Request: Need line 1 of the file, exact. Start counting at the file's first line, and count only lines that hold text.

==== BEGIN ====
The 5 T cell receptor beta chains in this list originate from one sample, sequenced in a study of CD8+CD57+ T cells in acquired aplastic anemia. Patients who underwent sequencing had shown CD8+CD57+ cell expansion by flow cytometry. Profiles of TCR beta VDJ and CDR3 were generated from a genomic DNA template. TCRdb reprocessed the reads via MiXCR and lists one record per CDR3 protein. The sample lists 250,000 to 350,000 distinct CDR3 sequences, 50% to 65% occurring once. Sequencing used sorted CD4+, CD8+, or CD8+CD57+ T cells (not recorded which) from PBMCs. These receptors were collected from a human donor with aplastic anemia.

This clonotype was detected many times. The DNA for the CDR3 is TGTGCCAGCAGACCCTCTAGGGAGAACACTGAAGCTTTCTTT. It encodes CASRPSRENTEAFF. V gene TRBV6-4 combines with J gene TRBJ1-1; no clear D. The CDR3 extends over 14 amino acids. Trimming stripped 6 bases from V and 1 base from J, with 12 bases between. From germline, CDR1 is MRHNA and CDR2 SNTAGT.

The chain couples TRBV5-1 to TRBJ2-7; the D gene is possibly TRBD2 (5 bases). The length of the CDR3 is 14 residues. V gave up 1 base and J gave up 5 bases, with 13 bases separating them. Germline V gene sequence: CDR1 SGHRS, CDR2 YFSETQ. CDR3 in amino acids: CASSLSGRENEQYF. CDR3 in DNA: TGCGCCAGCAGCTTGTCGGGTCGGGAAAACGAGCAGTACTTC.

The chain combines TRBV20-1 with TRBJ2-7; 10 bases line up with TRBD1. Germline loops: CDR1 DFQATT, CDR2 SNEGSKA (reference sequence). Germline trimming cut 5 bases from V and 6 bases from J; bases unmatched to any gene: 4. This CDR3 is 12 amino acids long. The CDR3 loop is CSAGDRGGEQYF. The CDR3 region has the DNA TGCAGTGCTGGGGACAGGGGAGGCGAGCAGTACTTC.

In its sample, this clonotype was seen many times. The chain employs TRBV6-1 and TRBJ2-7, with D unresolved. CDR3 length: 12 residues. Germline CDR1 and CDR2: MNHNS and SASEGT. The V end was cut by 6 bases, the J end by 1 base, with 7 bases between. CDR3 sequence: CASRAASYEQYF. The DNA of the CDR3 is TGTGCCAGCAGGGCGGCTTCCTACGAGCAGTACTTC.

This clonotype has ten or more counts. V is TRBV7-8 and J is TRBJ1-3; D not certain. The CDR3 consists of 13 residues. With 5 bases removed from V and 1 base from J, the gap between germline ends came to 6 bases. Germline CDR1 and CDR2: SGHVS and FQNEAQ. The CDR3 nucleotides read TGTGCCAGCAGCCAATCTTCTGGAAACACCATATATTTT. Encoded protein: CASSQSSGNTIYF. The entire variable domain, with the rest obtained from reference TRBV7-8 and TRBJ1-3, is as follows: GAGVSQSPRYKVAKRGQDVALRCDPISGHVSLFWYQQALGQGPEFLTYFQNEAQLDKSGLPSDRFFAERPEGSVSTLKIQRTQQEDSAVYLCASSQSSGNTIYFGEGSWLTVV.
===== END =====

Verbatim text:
The 5 T cell receptor beta chains in this list originate from one sample, sequenced in a study of CD8+CD57+ T cells in acquired aplastic anemia. Patients who underwent sequencing had shown CD8+CD57+ cell expansion by flow cytometry. Profiles of TCR beta VDJ and CDR3 were generated from a genomic DNA template. TCRdb reprocessed the reads via MiXCR and lists one record per CDR3 protein. The sample lists 250,000 to 350,000 distinct CDR3 sequences, 50% to 65% occurring once. Sequencing used sorted CD4+, CD8+, or CD8+CD57+ T cells (not recorded which) from PBMCs. These receptors were collected from a human donor with aplastic anemia.